The ghost of Christmases past stalks Elland Road this afternoon. David O'Leary laughed when asked if he imagined he could return to Leeds United with his held high. However, his reception will be considerably less than that of another messianic figure who came within an ace of breaking Manchester United's hold on the Premiership but whose legacy was heavy debt and memories of what might have been.
Kevin Keegan's name was chanted from every corner of St James' Park when he returned for the first time in February 2002. The Manchester City team bus nosed its way into the stadium through a Geordie sea for an FA Cup tie and Keegan blew kisses to the vast stand his team had paid for.
O'Leary, now at Aston Villa, will get precious little of this; his legacy is far more questionable. His insistence that he was unaware that he was spending £70 million of someone else's money still rings hollow 18 months after Peter Ridsdale dismissed him following a terse five-minute conversation.
Eddie Gray was more direct. Yes, the club "was essentially spending money it didn't have", he admitted recently. When it was doing most of the spending, Gray, who was never close to the Irishman, was third in line, behind O'Leary and a man who supplanted him as first team coach, Bryan Kidd.
Just as Newcastle recovered their post-Keegan equilibrium only through Sir Bobby Robson, who queued for tickets to see Jackie Milburn play in the 1951 FA Cup final, so it needed Gray, a Glasweigan steeped in Leeds United since he made the first of his 442 appearances for the Yorkshire club in 1965, to oversee the revival.
Should O'Leary blow a kiss towards the Revie stand this Boxing Day, Gary Edwards will be there. He has been watching Leeds as long as Gray has been associated with the club and his experiences are recounted in a book called Paint It White - the title derives from his refusal as a painter and decorator to deck out anything in red. In all these years he has missed one game - a friendly in Toronto in 1968 and that because he could not get a flight from Madrid.
He has seen so much but unlike so many fans whose support teeters on the edge of fanaticism, Edwards has a sense of perspective. In 1973 he saw Leeds attempt a treble of the Championship, Cup-Winners' Cup and FA Cup. Thirty years later the treble they might achieve is relegation, administration and the sale of their few survivors from the O'Leary years.
"This is not the worst I've felt, that was coming back from Paris after the European Cup Final of 1975, knowing we had been cheated. Had we won that game, the whole perspective of Leeds United would have been altered.'' The best was not the run to the European Cup semi-final two years ago. "No, it was beating Barcelona in the Nou Camp when Johann Cruyff was at his peak. The Barca fans held a huge banner of Cruyff in a tank driving over us and on the night we were inspired.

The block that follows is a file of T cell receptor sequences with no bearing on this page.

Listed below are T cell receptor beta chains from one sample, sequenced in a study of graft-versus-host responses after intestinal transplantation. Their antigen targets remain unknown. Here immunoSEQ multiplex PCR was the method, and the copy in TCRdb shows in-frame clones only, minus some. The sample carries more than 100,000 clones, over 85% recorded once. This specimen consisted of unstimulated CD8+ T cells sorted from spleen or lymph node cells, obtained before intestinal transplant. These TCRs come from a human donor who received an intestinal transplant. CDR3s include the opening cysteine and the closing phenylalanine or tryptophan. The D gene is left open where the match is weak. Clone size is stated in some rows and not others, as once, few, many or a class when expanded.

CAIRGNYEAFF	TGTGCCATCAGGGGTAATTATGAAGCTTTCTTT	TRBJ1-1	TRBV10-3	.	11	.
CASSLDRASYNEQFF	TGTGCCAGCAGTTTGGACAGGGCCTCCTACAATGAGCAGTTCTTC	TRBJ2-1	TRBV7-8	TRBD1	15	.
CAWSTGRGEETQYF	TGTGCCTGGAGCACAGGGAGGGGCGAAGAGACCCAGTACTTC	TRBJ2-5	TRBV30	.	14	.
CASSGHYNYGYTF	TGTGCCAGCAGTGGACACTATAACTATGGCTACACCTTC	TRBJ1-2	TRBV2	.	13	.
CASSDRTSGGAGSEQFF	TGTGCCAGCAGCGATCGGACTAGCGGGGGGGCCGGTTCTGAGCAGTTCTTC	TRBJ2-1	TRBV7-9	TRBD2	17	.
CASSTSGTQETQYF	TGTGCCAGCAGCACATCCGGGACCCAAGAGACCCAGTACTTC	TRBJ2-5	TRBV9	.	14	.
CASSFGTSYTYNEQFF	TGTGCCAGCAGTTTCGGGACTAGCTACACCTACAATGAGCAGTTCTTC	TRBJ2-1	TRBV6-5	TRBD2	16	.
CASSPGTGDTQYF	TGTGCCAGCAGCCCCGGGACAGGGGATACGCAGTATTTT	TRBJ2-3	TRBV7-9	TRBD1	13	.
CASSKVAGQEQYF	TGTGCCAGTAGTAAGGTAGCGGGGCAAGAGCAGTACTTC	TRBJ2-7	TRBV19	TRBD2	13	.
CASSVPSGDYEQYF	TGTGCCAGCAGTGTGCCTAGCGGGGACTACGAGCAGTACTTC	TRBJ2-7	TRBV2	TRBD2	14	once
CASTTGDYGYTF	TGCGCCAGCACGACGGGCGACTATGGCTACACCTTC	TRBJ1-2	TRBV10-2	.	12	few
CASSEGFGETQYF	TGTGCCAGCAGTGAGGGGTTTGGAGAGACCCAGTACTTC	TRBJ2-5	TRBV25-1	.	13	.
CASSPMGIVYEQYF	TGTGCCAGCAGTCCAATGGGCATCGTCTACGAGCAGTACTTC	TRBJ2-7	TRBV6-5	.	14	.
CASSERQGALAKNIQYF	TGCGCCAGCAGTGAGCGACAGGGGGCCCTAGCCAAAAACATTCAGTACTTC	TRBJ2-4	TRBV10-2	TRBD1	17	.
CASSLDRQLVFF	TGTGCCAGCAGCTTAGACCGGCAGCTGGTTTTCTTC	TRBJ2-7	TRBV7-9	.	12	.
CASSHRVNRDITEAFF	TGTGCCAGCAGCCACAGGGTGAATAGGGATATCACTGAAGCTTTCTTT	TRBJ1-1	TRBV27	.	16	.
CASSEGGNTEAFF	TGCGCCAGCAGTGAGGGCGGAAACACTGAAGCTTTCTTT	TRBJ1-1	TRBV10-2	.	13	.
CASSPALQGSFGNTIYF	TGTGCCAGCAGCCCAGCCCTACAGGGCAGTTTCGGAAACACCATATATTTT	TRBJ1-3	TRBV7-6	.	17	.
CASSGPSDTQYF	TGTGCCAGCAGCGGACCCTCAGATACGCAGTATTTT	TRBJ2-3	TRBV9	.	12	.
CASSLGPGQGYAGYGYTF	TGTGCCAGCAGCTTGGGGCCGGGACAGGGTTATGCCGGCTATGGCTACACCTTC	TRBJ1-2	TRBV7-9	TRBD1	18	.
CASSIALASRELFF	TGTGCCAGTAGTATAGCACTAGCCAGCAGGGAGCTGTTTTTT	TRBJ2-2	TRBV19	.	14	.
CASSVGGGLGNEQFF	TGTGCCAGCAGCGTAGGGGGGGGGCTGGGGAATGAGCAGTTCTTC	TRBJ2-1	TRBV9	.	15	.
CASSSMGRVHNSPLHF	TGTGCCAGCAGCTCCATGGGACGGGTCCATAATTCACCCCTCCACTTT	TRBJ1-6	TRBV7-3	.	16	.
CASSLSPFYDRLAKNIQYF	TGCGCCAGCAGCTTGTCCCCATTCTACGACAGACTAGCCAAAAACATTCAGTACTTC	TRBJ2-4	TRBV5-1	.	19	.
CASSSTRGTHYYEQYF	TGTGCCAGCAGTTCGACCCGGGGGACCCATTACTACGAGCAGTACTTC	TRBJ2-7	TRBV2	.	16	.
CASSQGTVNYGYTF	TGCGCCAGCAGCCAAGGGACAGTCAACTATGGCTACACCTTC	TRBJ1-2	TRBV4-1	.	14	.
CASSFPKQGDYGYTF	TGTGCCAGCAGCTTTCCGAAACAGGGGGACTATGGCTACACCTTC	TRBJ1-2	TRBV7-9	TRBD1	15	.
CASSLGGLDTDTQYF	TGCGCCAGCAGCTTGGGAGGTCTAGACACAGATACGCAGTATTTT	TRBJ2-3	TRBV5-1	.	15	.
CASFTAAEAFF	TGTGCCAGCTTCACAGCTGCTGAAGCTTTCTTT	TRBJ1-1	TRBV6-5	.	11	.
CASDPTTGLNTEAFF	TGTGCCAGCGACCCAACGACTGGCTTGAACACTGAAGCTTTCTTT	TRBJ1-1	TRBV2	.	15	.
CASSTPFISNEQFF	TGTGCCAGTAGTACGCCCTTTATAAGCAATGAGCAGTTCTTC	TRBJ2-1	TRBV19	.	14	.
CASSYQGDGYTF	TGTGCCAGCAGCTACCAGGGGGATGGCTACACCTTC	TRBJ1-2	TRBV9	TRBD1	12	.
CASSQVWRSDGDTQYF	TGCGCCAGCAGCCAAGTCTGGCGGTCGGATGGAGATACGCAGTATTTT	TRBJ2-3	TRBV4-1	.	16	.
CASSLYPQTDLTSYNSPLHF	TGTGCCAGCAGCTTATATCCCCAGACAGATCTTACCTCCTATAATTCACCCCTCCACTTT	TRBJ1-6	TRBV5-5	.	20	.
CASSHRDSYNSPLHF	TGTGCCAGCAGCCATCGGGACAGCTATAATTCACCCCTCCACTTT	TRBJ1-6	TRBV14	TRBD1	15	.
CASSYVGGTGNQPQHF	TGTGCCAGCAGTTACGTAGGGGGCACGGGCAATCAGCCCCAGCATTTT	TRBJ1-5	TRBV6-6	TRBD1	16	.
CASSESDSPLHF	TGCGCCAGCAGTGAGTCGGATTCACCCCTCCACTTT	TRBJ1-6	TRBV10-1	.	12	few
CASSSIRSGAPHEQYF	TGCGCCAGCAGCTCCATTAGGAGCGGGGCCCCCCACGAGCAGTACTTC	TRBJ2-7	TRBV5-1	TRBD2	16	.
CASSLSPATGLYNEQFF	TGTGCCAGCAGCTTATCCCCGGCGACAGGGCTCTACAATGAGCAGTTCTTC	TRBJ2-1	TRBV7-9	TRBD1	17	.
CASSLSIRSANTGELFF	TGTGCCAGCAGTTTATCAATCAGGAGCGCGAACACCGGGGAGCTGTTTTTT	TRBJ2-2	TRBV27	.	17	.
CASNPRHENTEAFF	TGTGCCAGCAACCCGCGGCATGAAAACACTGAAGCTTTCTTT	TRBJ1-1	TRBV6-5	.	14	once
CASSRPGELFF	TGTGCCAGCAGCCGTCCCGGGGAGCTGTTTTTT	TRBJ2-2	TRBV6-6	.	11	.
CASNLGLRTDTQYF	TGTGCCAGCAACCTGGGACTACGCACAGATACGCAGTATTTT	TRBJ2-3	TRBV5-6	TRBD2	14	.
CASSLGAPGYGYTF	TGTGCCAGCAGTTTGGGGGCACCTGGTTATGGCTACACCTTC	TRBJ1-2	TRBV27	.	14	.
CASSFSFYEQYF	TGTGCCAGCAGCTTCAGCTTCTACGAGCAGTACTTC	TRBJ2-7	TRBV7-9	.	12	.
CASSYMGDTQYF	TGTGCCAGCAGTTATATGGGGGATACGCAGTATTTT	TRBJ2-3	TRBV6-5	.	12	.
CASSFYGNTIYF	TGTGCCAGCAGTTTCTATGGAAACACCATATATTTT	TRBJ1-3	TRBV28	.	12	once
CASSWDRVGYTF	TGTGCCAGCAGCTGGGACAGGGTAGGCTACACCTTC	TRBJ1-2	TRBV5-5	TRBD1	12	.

"I have seen too much to be depressed. I can't say if it was right to sack Peter Reid [although Reid candidly told Emlyn Hughes that he deserved to go because of the results]. But we would have definitely gone down under Terry Venables.
''I'm encouraged by what Eddie Gray has achieved. Our great days under O'Leary were with him as first team coach, attacking in a 4-3-3 formation. Something went missing when he was replaced by Kidd, and I'm not just saying that because of his links with Manchester United.''
The team shattered 6-1 at Fratton Park in Reid's final, disastrous game in charge has shown signs of the old panache. They might have beaten Chelsea and Manchester City, while their 3-2 victory over Fulham was as if the last two disastrous years had never been.
There are still shadows hanging over Gray, not least the fact he is not properly qualified to coach the club. He was supposed to have taken out his Uefa licence in the summer but he was sacked by Reid and then, in a twist only Leeds could have managed, he was appointed by the then chairman, John McKenzie, to act as his "football adviser'' and ended up advising McKenzie on the man, Reid, who had just fired him. This however will be less of an obstacle than the opening of the transfer window in five days time.
January has been a cruel month at Elland Road. In 2000 there was the fracas outside the Leeds nightclub which led to the trial of Jonathon Woodgate and Lee Bowyer. In January two years ago, O'Leary published his astonishingly ill-timed book, Leeds United On Trial, which did much to undermine their position as Premiership leaders.
Last January, Venables and his chairman, Peter Ridsdale, eyed each other with contempt and suspicion as they attempted to explain away Woodgate's sale to Newcastle.
Now, having hauled themselves within sight of safety, Leeds face the loss of Mark Viduka to Manchester United and, perhaps even more unpalatable, that of Alan Smith. Viduka, whose churlishness poisoned the dressing-room in Reid's last days, has regained the form that salvaged the club last season.
The loss of Smith would be far more symbolic - akin to Newcastle's sale of Paul Gascoigne - and an admission they are no longer big enough to hold on to a local hero.